From verse 36 to the end of the chapter there are many points where the prophecy and recorded history simply do not line up.  As you can imagine, numerous theories have been offered to explain this sudden and dramatic disconnect between the earlier prophecies and these verses we are examining today.  We can safely eliminate any notion that holds that God, who has been perfectly accurate up to this point in his predictions, mysteriously begins to falter beginning at verse 36.  It’s not as if the angel communicating these future events to Daniel at this point suddenly loses the “satellite signal” from God and starts improvising here.  It’s inconceivable to think that God, who has proven himself so miraculously in this prophecy up to this point, would in some way mysteriously lose his way beginning with verse 36.  That contradicts the truth found in Isaiah 46:10 where God says, “…I am God, and there is no other; I am God, and there is none like me, 10declaring the end from the beginning and from ancient times things not yet done, saying, 'My counsel shall stand, and I will accomplish all my purpose,'”  Because of who God is, knowing the end from the beginning, its impossible for him to make mistakes in this or any other area.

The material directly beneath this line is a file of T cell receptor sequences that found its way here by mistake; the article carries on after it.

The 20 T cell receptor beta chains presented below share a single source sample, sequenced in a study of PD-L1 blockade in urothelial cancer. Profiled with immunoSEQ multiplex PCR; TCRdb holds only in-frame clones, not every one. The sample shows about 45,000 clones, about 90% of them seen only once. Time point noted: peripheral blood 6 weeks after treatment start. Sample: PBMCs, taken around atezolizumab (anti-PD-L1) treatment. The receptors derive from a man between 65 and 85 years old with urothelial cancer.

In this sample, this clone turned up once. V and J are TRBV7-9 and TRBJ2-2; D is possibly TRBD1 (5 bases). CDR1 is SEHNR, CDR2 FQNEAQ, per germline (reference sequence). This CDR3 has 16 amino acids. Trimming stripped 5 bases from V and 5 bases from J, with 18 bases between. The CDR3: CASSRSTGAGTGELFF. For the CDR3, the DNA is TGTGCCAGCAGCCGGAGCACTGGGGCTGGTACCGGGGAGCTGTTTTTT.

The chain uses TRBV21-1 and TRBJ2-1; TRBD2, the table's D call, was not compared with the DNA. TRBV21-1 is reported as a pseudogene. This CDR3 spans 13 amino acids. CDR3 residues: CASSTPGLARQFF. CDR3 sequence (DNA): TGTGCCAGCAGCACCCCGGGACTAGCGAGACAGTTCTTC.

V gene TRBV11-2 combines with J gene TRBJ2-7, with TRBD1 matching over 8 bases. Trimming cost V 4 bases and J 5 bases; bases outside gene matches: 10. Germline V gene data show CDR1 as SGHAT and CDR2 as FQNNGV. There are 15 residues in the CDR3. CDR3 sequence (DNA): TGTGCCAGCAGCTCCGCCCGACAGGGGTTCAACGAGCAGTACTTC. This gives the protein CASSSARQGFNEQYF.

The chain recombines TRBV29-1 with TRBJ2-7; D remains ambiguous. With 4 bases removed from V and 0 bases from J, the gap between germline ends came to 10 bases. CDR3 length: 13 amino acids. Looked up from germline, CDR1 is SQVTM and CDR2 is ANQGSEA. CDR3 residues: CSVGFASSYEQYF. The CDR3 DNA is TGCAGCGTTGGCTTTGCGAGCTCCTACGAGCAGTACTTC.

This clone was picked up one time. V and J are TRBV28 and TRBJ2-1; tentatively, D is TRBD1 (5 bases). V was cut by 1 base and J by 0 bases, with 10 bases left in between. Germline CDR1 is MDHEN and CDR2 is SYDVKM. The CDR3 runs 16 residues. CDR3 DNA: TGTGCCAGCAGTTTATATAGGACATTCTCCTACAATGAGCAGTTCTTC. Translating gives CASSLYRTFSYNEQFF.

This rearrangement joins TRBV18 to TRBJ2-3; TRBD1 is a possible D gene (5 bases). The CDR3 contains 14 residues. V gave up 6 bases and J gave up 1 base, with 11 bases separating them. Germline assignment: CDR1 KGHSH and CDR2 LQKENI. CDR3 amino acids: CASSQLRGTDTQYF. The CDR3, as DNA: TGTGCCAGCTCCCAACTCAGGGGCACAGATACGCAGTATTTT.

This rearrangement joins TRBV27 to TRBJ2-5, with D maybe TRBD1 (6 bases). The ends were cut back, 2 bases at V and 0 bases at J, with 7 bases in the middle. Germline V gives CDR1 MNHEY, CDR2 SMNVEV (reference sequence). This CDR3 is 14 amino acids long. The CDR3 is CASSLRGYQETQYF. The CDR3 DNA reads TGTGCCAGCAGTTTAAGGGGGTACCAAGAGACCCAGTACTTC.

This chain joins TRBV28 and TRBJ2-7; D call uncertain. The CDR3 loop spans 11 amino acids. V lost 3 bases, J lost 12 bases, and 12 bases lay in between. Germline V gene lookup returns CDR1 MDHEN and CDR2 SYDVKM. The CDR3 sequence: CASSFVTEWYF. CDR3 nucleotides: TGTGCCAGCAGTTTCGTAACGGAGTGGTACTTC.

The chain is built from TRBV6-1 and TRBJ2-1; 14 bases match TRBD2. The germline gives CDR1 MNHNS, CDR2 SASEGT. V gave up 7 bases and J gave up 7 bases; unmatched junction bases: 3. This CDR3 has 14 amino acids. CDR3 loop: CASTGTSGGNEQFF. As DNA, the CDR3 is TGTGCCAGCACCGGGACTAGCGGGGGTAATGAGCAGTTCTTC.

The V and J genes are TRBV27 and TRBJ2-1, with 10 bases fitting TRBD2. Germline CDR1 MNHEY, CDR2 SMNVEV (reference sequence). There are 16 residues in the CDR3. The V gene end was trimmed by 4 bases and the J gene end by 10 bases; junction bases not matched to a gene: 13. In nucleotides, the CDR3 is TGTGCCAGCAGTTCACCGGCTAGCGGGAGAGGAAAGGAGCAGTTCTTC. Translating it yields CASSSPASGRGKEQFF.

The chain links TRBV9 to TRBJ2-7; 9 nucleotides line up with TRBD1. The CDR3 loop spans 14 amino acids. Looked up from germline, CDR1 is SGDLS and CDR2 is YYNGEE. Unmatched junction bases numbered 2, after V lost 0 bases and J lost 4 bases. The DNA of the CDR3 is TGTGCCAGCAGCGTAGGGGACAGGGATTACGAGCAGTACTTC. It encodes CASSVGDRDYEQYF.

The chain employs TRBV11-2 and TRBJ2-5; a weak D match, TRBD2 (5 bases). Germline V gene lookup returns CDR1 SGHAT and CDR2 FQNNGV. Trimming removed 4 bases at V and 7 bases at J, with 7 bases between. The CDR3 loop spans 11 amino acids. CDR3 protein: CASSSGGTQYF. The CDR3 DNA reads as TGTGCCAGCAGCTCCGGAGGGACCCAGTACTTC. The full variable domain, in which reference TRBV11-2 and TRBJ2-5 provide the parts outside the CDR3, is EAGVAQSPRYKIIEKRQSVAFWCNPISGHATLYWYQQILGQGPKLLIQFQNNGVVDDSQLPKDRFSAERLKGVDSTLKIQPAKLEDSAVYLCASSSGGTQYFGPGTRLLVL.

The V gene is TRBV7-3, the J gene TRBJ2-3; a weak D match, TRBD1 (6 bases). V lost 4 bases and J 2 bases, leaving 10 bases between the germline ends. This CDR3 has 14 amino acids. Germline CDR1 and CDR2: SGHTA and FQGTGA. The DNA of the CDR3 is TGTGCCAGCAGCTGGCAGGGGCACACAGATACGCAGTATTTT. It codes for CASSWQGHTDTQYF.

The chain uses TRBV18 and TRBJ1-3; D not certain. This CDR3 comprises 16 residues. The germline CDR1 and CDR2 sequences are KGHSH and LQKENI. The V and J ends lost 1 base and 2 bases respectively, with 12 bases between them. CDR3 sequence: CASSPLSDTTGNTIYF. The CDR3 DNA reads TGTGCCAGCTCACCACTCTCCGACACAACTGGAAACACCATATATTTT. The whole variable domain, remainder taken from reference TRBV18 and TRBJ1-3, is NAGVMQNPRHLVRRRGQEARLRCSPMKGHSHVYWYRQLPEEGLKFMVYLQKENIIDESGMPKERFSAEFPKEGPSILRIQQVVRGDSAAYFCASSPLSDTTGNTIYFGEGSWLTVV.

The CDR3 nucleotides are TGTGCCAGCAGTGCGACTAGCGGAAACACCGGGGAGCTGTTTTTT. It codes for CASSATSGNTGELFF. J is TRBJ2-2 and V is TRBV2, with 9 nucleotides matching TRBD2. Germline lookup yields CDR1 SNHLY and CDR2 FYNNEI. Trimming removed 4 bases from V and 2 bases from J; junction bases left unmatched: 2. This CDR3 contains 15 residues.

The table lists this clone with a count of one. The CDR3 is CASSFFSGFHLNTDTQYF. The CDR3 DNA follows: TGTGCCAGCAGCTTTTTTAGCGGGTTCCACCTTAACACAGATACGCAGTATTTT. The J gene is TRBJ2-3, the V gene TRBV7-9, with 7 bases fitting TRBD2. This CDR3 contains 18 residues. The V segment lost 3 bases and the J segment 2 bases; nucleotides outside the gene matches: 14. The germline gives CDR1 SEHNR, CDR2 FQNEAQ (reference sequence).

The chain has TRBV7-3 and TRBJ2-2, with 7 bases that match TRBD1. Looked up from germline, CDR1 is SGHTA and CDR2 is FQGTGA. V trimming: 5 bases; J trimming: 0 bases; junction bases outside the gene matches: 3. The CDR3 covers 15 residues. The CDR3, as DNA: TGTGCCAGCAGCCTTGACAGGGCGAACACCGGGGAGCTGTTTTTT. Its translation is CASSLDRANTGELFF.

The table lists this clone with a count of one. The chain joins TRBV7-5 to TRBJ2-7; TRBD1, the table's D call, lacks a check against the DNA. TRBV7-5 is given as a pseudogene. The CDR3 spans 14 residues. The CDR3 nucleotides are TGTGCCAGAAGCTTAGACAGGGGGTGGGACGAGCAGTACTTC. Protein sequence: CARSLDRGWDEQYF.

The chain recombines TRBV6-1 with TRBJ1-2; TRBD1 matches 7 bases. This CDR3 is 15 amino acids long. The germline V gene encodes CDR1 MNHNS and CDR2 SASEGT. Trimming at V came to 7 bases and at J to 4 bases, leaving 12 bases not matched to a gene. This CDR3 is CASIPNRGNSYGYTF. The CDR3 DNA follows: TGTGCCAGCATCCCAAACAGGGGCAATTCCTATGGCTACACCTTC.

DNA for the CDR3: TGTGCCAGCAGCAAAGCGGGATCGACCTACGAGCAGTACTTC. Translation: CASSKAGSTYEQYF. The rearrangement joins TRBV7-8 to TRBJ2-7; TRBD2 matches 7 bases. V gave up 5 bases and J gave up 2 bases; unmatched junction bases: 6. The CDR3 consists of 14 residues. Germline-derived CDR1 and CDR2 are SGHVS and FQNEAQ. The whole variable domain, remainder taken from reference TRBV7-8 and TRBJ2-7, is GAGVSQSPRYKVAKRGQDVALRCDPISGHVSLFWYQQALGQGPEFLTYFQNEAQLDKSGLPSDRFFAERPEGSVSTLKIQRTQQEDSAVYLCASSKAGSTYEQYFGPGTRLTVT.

So what is the explanation?  We’ll address that question in a moment but first we should pause a minute here and reflect on what our response should be when we run into a very difficult text like this one.  Whenever we come to a portion of Scripture that is very difficult to understand like this one, we should do at least three things.  First, we should be grateful that there are very few Biblical texts are this difficult.  The vast majority of the Bible and all of the central teachings of the Scripture are very clear and accessible to us.  Second, we can rejoice that even in these very difficult Biblical texts, there is still a rich vein of truth to be mined as we back up from the specific meaning and look for the broader Biblical truths these difficult indisputably teach.  What I mean by that is this--if we can’t correctly identify all the individual trees in these difficult verses, we can still clearly see the forest and the big picture of the text can give us many blessings as we meditate about the larger lessons these difficult verses teach.  Finally, we should be very humble in our approach to them.  Anyone who is dogmatic about these kinds of very difficult Biblical texts is either arrogant or simply uninformed as to their difficulty.